Do you know of any other real sites that may provide inspiration for a fantasy setting? If so, please consider describing them in a comment to this post, so that other readers may benefit from your knowledge.


9 comments on “Drawing fantasy inspiration from real sites

  1. Michelle says:

    I’d like to nominate City of Rocks State Park in New Mexico.


    To get to this park, you drive along a small road where everything is flat and there is just brush as far as the eye can see. What you don’t realize is that there is a slight rise, and as you turn a corner, you see what looks like a ruined city in the distance. The boulders are huge, and I think would make a great map for exploration.

  2. Ameron says:

    Great idea. This works especially well if you have (or can get) photos of these places. PCs love visual aides. I’ve used real life castles and cathedrals before, but I never considered naturally oddities like the ones you’ve described. Excellent take on this idea.

  3. Max.Elliott says:

    Some of my favorite sites, off the top of my head, with the help of wikipedia;

    Chocolate Hills –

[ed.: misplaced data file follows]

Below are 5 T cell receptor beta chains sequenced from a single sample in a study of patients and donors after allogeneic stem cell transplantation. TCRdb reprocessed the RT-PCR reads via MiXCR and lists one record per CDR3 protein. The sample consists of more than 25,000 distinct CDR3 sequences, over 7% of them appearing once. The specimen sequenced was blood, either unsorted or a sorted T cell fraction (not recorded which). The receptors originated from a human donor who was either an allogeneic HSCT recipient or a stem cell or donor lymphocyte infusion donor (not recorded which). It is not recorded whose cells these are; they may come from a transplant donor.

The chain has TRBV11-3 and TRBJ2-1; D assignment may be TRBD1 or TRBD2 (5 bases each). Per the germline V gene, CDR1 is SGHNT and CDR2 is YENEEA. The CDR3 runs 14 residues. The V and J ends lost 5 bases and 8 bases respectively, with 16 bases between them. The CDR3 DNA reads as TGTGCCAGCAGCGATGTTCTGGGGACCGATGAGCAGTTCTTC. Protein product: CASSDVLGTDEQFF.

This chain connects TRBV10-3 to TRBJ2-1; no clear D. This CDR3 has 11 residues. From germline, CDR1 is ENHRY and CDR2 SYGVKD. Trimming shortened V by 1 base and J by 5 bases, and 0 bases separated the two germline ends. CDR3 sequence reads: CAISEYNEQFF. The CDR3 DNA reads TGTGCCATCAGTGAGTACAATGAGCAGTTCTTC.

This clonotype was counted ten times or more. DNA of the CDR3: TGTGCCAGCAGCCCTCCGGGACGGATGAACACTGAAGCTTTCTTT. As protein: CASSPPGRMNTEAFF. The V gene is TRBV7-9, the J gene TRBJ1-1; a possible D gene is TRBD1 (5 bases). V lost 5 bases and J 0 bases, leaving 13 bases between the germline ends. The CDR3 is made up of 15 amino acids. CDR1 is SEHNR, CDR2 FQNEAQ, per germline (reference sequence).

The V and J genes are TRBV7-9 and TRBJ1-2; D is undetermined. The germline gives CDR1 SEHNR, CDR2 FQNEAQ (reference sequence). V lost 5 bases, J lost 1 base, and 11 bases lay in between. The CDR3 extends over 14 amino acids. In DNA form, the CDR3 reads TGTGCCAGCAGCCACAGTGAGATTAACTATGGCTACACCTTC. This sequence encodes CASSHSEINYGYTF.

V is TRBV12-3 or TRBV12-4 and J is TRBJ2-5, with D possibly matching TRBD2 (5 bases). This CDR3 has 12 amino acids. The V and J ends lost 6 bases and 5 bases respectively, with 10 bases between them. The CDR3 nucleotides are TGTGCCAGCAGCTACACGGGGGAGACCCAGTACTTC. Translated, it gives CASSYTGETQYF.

Cliff Cities –

    Blue Holes –

    St. Augustine –

    Polish Salt Mines –

    Coral Castle –

    Aztec Temples –

    Tunguska event –

    Karnak –

    Some of these sites are more interesting for the stories behind them, the rumors and speculation they produced. The Coral Castle, for example, would be unimpressive if it weren’t for the rumors that the builder had mastered levitation. Greek, Asian, and just about any older temple makes good map fodder.

  4. Toe-Knee says:

    Manicouagan Reservoir in Quebec,Canada is a good place for a Stronghold (or prison). http://en.wikipedia.org/wiki/Manicouagan_Reservoir
    The Tunguska event in Russia can give you an idea of what a natural thermonuclear explosion would look like. http://en.wikipedia.org/wiki/Tunguska_event

    Love the idea of Centralia, PA. Thanks again for a great post!

  5. Rusty Bender says:

    I’ve always thought that the Maunsell sea forts were spooky.


    I happened on to your link because I have a Google alert set up for Bannerman’s Castle not because I play D&D. It’s been many many years since I’ve played D&D but I think I’d be a little sad if people weren’t still exploring the possibilities.

  6. Nermal2097 says:

    This was a site I stumbled a little while and filed for future use as inspiration in much the way you have suggested in your as always great article.


    Cappadocia is probably the easiest to use in a fantasy setting, but Edinburgh’s undergound could be used in any Urban game in whatever genre.

  7. Alric says:

    Thanks for all the great input, folks. I was hoping that we’d see a great cross-section of stuff. If we get much more, they may even find their way into a separate download…

  8. […] the months that passed since writing this first post on the topic – a post describing the Crystal Cave of the Giants, Bannerman’s Castle, The Barringer Crater […]